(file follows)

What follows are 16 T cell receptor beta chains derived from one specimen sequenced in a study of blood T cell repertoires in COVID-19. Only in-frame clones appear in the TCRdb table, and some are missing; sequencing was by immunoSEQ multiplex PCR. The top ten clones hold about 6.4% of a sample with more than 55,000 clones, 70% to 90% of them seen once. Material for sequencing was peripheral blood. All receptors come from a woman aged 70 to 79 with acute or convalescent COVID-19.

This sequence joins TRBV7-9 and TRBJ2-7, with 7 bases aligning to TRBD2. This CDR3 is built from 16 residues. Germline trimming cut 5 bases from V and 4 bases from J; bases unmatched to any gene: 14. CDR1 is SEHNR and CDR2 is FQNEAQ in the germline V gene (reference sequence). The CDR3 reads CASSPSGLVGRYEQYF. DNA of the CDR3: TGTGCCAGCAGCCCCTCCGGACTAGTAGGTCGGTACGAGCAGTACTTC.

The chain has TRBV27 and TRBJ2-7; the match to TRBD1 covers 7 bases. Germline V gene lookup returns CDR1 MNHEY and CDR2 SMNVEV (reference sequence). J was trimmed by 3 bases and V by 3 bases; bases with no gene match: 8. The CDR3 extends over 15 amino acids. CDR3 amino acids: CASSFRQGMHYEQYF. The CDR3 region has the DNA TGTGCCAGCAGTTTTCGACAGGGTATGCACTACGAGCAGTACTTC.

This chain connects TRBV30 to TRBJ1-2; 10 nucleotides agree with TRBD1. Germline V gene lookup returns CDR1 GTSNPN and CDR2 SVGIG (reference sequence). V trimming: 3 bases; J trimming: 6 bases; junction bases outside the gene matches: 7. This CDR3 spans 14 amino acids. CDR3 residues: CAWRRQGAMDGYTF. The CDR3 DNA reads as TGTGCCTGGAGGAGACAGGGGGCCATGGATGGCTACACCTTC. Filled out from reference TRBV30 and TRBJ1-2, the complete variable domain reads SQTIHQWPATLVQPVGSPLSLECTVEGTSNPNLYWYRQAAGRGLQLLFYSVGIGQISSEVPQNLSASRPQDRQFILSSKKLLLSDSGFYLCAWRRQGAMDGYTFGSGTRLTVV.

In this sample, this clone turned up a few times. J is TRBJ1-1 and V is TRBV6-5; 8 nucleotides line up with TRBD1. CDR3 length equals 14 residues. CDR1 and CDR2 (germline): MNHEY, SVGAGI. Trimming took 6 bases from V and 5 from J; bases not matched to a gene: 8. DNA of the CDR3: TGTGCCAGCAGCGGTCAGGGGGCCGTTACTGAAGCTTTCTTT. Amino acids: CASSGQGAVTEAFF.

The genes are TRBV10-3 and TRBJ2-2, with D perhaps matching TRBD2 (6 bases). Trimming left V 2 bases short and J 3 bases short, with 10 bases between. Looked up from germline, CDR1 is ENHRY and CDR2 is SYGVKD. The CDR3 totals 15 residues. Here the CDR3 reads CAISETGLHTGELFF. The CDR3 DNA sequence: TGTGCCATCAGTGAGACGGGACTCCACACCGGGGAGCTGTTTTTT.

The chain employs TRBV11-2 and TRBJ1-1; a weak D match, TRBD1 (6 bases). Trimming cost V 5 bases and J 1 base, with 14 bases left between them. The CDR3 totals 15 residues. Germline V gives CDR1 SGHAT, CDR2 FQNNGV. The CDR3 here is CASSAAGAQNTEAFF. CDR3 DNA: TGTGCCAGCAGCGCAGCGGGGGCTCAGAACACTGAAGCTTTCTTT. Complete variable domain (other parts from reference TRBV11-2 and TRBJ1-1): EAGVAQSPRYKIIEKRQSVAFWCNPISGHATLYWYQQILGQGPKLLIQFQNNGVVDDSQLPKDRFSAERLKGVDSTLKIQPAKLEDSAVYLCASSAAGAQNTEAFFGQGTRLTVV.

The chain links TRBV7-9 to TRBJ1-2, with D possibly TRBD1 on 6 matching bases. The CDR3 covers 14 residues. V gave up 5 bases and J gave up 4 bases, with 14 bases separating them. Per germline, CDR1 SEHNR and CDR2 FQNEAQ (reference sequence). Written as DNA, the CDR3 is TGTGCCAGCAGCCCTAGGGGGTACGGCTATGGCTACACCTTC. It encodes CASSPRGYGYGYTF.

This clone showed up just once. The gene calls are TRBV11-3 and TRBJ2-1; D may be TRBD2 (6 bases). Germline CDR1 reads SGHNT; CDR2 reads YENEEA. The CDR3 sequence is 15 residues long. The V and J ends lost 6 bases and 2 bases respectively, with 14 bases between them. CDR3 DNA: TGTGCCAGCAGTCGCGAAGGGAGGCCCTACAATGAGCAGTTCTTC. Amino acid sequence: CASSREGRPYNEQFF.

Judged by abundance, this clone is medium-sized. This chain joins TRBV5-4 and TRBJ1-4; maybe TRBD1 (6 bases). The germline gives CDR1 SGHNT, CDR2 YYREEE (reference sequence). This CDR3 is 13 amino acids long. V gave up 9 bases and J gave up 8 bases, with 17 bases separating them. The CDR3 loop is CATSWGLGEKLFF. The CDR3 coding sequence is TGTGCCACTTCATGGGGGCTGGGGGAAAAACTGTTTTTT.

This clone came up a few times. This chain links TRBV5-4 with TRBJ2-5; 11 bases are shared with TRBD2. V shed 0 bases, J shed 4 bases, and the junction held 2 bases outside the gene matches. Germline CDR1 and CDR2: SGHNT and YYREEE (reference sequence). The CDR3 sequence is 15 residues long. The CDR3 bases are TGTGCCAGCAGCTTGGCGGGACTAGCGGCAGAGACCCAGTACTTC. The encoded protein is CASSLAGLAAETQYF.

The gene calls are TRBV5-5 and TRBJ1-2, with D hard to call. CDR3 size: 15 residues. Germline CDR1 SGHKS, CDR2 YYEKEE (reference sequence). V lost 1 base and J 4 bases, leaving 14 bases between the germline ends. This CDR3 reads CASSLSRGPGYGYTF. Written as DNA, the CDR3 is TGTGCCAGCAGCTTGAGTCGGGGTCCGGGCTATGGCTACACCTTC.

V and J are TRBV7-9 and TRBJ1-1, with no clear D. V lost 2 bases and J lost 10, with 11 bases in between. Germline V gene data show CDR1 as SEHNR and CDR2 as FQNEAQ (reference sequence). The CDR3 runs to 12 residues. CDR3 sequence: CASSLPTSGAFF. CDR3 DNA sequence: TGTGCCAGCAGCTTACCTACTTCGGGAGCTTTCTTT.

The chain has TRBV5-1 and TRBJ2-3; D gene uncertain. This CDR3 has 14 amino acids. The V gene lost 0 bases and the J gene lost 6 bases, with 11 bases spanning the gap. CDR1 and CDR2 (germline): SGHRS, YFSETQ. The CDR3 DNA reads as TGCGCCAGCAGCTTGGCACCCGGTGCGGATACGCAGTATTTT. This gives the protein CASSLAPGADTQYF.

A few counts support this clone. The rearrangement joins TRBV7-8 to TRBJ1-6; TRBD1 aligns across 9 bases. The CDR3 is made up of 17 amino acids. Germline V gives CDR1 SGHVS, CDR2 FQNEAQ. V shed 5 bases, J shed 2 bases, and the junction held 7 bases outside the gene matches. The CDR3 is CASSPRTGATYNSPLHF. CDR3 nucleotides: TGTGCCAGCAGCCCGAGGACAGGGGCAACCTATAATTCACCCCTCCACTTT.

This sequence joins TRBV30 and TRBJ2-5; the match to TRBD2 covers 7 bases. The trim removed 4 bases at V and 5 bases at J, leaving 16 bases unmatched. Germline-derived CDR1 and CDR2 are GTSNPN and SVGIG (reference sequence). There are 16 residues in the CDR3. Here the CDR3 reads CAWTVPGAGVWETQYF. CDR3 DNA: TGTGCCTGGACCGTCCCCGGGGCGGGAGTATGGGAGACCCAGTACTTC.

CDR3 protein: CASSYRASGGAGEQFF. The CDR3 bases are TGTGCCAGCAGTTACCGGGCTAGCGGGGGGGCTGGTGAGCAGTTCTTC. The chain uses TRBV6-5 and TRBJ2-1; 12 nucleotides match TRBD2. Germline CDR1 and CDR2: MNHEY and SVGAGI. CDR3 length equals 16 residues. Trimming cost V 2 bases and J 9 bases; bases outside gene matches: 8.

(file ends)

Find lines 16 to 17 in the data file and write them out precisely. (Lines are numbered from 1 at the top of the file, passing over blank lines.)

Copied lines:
This sequence joins TRBV30 and TRBJ2-5; the match to TRBD2 covers 7 bases. The trim removed 4 bases at V and 5 bases at J, leaving 16 bases unmatched. Germline-derived CDR1 and CDR2 are GTSNPN and SVGIG (reference sequence). There are 16 residues in the CDR3. Here the CDR3 reads CAWTVPGAGVWETQYF. CDR3 DNA: TGTGCCTGGACCGTCCCCGGGGCGGGAGTATGGGAGACCCAGTACTTC.

CDR3 protein: CASSYRASGGAGEQFF. The CDR3 bases are TGTGCCAGCAGTTACCGGGCTAGCGGGGGGGCTGGTGAGCAGTTCTTC. The chain uses TRBV6-5 and TRBJ2-1; 12 nucleotides match TRBD2. Germline CDR1 and CDR2: MNHEY and SVGAGI. CDR3 length equals 16 residues. Trimming cost V 2 bases and J 9 bases; bases outside gene matches: 8.